In a matter of weeks, or maybe a few months, my heart will stop beating for the first time. After more than 43 years of activity, beating an average of 40 million times a year it will fall still and silent.
The plan is that having been cooled to stop it’s instinctive and life-giving movement, and the flow of blood diverted to complex machinery, a team of surgeons will operate, make some adjustments, before some other machine will shock it back into action again.
You see, I was diagnosed last November with an incompetent aortic valve which needs to be replaced or I will die sooner than I had hoped or planned. The journey of adjusting to this information has been an interesting and enlightening one, and one which has not yet been completed.
To date I have resisted blogging anything about it, though sharp-eyed readers may have noticed the appearance of health related posts in recent months. I have resisted it for a lot of reasons. I don’t want to be defined by my condition, though a degree of that will become necessary as the years (hopefully) go on. Nor do I want this blog to become a confessional diary of what I did or how I felt today, nor a exposition of open heart surgery. And, if I’m honest, I’m a private person, and the details of my condition are mine and my family’s.
But as I have been coming to terms with the awareness of serious illness I have become more aware of my religious culture’s discomfort with the reality of mortality, weakness, suffering and death (all cheerful stuff). As an incredibly healthy person until recently, I have had to look hard for spiritual resources in our relentlessly triumphant church environment which are robust enough to guide me on the way ahead. Whose going to want to sell/buy a book on this stuff, or write praise music about it?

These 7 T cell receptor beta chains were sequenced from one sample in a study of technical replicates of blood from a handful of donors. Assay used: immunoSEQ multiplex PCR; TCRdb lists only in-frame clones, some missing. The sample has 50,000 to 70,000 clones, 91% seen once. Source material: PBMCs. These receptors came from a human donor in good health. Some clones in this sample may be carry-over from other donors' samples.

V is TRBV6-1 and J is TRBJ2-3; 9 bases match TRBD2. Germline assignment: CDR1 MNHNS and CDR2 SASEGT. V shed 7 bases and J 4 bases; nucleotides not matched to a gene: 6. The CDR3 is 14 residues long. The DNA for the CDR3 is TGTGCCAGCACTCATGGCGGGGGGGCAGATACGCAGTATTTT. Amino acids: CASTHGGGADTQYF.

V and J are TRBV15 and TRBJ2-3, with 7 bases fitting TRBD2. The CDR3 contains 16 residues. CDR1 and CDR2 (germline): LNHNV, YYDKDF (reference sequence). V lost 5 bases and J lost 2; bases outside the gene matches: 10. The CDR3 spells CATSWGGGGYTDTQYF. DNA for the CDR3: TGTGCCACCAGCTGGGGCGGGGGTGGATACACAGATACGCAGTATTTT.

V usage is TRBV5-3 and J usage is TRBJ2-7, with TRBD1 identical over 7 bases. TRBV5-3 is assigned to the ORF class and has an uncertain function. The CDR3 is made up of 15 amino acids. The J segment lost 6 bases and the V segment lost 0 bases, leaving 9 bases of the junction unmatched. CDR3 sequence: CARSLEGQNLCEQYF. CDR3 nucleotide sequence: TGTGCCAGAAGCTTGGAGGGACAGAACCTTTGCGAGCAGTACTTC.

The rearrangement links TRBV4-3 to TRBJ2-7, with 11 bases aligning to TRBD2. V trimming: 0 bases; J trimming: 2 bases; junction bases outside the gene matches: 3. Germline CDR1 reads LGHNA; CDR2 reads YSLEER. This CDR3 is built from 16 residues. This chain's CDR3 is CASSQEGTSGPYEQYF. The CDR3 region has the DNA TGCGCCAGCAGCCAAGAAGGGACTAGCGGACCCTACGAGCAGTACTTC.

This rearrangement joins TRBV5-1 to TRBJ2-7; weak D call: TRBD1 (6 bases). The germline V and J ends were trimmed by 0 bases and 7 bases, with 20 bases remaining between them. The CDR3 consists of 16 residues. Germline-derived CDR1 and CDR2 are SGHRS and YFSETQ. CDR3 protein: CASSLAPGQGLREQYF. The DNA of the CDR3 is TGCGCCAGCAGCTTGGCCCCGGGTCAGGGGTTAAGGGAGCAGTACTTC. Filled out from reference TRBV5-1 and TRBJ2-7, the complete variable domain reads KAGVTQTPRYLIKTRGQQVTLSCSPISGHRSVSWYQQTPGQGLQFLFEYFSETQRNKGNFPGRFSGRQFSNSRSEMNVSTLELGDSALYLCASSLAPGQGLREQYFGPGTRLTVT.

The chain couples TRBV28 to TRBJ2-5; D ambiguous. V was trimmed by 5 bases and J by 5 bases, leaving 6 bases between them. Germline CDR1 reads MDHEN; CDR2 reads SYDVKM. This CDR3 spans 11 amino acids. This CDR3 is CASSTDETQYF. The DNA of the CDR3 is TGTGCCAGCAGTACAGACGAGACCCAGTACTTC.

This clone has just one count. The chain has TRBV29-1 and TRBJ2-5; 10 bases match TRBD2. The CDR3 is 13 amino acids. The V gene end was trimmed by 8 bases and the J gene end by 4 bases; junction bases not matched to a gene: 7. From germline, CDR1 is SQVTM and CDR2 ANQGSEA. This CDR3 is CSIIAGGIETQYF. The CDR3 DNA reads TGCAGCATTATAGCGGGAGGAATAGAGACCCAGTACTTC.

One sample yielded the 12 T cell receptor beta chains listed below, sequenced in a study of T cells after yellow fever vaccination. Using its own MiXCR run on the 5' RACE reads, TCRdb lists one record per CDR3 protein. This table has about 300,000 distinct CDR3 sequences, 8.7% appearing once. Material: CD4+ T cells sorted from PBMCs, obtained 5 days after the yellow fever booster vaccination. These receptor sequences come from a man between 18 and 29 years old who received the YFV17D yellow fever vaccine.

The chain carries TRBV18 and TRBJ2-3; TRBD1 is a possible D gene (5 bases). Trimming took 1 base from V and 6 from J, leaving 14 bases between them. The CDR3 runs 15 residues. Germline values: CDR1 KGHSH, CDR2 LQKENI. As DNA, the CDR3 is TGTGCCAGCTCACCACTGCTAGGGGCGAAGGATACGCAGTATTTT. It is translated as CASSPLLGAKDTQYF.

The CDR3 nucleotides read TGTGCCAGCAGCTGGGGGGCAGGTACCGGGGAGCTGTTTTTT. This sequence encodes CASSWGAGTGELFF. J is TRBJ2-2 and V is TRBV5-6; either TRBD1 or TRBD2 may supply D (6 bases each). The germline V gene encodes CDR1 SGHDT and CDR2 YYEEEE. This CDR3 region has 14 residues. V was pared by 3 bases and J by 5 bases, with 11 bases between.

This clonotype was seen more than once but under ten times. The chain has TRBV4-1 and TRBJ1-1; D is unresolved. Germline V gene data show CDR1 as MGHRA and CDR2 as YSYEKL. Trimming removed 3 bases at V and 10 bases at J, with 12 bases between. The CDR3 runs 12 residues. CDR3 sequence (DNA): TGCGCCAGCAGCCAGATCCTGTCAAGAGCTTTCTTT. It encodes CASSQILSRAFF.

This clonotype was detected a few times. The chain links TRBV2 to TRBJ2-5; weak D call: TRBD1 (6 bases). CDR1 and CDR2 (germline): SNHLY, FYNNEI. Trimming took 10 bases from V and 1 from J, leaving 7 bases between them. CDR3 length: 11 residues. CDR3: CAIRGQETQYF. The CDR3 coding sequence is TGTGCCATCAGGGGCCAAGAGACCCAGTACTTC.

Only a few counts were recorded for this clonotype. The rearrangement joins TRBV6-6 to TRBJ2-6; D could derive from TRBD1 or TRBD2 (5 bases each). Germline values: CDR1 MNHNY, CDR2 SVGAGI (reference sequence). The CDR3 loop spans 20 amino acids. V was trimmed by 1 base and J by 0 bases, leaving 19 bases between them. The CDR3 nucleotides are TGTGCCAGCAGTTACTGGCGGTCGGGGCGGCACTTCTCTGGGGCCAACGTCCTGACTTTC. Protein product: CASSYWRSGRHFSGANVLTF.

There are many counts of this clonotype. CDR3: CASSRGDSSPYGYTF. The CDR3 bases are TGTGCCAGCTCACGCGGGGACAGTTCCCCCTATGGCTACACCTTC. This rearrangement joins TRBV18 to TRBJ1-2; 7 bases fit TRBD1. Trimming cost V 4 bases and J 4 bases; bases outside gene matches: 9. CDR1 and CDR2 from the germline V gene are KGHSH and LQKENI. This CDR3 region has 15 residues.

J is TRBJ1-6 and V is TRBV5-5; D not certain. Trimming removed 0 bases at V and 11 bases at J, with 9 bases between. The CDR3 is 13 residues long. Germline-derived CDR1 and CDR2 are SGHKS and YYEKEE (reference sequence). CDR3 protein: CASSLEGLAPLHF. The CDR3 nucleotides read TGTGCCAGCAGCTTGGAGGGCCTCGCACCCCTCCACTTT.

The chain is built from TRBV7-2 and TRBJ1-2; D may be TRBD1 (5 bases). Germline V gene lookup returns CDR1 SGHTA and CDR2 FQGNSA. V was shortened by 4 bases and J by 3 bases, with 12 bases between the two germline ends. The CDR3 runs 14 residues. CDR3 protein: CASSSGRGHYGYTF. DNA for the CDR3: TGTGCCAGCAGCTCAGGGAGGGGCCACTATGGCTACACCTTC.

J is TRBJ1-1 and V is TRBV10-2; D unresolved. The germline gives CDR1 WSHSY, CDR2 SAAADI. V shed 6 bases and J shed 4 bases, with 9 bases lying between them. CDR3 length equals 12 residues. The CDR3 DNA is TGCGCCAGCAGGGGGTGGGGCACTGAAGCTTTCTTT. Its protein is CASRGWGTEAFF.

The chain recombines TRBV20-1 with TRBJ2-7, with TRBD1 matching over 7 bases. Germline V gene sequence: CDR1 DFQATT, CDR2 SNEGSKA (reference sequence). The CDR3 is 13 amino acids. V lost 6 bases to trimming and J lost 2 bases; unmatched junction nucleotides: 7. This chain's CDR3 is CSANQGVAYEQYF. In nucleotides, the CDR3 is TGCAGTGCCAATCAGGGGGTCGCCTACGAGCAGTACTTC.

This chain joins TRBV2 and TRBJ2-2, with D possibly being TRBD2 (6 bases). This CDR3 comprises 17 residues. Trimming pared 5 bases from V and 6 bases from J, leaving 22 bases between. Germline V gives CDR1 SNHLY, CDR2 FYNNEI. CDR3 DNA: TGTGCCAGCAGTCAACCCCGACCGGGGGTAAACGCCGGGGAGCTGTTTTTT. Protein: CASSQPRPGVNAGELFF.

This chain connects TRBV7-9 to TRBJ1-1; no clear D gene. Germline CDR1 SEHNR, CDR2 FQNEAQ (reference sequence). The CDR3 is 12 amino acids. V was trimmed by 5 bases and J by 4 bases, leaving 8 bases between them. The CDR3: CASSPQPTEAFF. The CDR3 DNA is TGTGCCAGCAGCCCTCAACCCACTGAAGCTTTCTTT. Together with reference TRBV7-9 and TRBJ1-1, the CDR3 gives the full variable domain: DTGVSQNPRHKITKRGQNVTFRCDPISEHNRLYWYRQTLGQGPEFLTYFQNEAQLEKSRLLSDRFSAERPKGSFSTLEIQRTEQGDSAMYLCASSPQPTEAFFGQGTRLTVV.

What I’m going to try to do is use my current circumstances as a starting point for some reflection. I don’t imagine that it will be everyone’s beverage of choice, but there might be something here for you or for someone you know. The blog will not become about this matter alone, it won’t even primarily be about this, but I will salt a few posts away over the coming weeks and months that might just make you think a little about the ultimate questions.
Someone told me recently, that surgery changes you. You are not the same person after a visit to theatre. I genuinely hope and pray that is the case, in all ways. I know that the change has begun, and that I need to write about it. Maybe you’ll want to come along at least part of the way.